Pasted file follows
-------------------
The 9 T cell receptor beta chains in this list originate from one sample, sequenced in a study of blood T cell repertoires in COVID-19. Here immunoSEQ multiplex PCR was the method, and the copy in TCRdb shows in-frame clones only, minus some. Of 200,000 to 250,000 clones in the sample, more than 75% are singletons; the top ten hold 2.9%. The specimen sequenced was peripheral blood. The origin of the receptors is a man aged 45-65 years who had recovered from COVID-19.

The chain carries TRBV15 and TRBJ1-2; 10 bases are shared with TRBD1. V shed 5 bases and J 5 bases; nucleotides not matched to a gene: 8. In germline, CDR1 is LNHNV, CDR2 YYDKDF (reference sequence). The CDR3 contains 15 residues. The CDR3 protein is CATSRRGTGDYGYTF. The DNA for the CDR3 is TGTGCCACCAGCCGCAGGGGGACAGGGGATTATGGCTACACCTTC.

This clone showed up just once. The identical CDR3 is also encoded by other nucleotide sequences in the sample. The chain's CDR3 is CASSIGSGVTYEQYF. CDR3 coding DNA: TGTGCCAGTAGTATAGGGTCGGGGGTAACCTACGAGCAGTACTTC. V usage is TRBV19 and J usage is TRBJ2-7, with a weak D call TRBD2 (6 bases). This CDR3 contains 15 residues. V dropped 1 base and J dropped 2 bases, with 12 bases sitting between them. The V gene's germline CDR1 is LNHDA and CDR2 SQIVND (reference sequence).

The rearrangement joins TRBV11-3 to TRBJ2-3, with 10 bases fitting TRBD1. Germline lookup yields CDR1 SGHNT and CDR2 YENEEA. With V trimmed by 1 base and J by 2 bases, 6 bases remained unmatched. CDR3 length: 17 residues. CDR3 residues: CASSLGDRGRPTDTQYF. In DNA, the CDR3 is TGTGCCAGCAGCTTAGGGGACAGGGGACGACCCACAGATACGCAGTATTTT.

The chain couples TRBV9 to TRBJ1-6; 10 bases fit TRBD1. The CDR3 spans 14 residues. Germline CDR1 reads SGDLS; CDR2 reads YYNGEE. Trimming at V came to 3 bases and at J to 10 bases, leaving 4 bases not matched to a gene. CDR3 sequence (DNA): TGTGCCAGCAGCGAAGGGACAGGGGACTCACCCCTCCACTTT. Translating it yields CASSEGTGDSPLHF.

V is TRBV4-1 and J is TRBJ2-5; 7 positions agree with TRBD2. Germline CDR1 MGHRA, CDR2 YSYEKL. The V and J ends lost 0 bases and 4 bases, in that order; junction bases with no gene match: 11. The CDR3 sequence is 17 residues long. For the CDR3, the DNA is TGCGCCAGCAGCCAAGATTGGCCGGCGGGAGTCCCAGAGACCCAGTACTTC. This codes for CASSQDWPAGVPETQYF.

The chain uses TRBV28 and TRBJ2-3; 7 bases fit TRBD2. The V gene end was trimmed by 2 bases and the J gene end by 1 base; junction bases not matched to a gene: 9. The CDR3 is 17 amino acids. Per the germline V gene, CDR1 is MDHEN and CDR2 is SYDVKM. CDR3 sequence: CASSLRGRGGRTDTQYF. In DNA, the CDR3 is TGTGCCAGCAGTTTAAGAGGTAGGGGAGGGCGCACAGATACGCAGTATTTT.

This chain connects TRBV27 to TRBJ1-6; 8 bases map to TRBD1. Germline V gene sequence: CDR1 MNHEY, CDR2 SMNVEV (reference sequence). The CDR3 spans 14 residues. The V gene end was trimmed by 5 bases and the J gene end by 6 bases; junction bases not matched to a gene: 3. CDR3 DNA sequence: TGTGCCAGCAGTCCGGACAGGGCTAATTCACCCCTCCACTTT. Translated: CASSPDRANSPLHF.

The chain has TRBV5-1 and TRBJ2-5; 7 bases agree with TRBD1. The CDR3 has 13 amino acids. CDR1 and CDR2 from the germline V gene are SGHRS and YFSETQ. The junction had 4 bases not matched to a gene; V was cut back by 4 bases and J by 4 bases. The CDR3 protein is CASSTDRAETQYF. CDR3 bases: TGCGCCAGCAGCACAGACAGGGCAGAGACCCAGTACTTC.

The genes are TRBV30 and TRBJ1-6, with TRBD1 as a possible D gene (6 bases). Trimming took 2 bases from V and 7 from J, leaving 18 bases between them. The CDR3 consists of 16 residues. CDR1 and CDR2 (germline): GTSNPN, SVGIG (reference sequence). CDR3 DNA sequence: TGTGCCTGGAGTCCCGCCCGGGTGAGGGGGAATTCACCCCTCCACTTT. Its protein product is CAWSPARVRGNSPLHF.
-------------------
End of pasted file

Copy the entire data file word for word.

The 9 T cell receptor beta chains in this list originate from one sample, sequenced in a study of blood T cell repertoires in COVID-19. Here immunoSEQ multiplex PCR was the method, and the copy in TCRdb shows in-frame clones only, minus some. Of 200,000 to 250,000 clones in the sample, more than 75% are singletons; the top ten hold 2.9%. The specimen sequenced was peripheral blood. The origin of the receptors is a man aged 45-65 years who had recovered from COVID-19.

The chain carries TRBV15 and TRBJ1-2; 10 bases are shared with TRBD1. V shed 5 bases and J 5 bases; nucleotides not matched to a gene: 8. In germline, CDR1 is LNHNV, CDR2 YYDKDF (reference sequence). The CDR3 contains 15 residues. The CDR3 protein is CATSRRGTGDYGYTF. The DNA for the CDR3 is TGTGCCACCAGCCGCAGGGGGACAGGGGATTATGGCTACACCTTC.

This clone showed up just once. The identical CDR3 is also encoded by other nucleotide sequences in the sample. The chain's CDR3 is CASSIGSGVTYEQYF. CDR3 coding DNA: TGTGCCAGTAGTATAGGGTCGGGGGTAACCTACGAGCAGTACTTC. V usage is TRBV19 and J usage is TRBJ2-7, with a weak D call TRBD2 (6 bases). This CDR3 contains 15 residues. V dropped 1 base and J dropped 2 bases, with 12 bases sitting between them. The V gene's germline CDR1 is LNHDA and CDR2 SQIVND (reference sequence).

The rearrangement joins TRBV11-3 to TRBJ2-3, with 10 bases fitting TRBD1. Germline lookup yields CDR1 SGHNT and CDR2 YENEEA. With V trimmed by 1 base and J by 2 bases, 6 bases remained unmatched. CDR3 length: 17 residues. CDR3 residues: CASSLGDRGRPTDTQYF. In DNA, the CDR3 is TGTGCCAGCAGCTTAGGGGACAGGGGACGACCCACAGATACGCAGTATTTT.

The chain couples TRBV9 to TRBJ1-6; 10 bases fit TRBD1. The CDR3 spans 14 residues. Germline CDR1 reads SGDLS; CDR2 reads YYNGEE. Trimming at V came to 3 bases and at J to 10 bases, leaving 4 bases not matched to a gene. CDR3 sequence (DNA): TGTGCCAGCAGCGAAGGGACAGGGGACTCACCCCTCCACTTT. Translating it yields CASSEGTGDSPLHF.

V is TRBV4-1 and J is TRBJ2-5; 7 positions agree with TRBD2. Germline CDR1 MGHRA, CDR2 YSYEKL. The V and J ends lost 0 bases and 4 bases, in that order; junction bases with no gene match: 11. The CDR3 sequence is 17 residues long. For the CDR3, the DNA is TGCGCCAGCAGCCAAGATTGGCCGGCGGGAGTCCCAGAGACCCAGTACTTC. This codes for CASSQDWPAGVPETQYF.

The chain uses TRBV28 and TRBJ2-3; 7 bases fit TRBD2. The V gene end was trimmed by 2 bases and the J gene end by 1 base; junction bases not matched to a gene: 9. The CDR3 is 17 amino acids. Per the germline V gene, CDR1 is MDHEN and CDR2 is SYDVKM. CDR3 sequence: CASSLRGRGGRTDTQYF. In DNA, the CDR3 is TGTGCCAGCAGTTTAAGAGGTAGGGGAGGGCGCACAGATACGCAGTATTTT.

This chain connects TRBV27 to TRBJ1-6; 8 bases map to TRBD1. Germline V gene sequence: CDR1 MNHEY, CDR2 SMNVEV (reference sequence). The CDR3 spans 14 residues. The V gene end was trimmed by 5 bases and the J gene end by 6 bases; junction bases not matched to a gene: 3. CDR3 DNA sequence: TGTGCCAGCAGTCCGGACAGGGCTAATTCACCCCTCCACTTT. Translated: CASSPDRANSPLHF.

The chain has TRBV5-1 and TRBJ2-5; 7 bases agree with TRBD1. The CDR3 has 13 amino acids. CDR1 and CDR2 from the germline V gene are SGHRS and YFSETQ. The junction had 4 bases not matched to a gene; V was cut back by 4 bases and J by 4 bases. The CDR3 protein is CASSTDRAETQYF. CDR3 bases: TGCGCCAGCAGCACAGACAGGGCAGAGACCCAGTACTTC.

The genes are TRBV30 and TRBJ1-6, with TRBD1 as a possible D gene (6 bases). Trimming took 2 bases from V and 7 from J, leaving 18 bases between them. The CDR3 consists of 16 residues. CDR1 and CDR2 (germline): GTSNPN, SVGIG (reference sequence). CDR3 DNA sequence: TGTGCCTGGAGTCCCGCCCGGGTGAGGGGGAATTCACCCCTCCACTTT. Its protein product is CAWSPARVRGNSPLHF.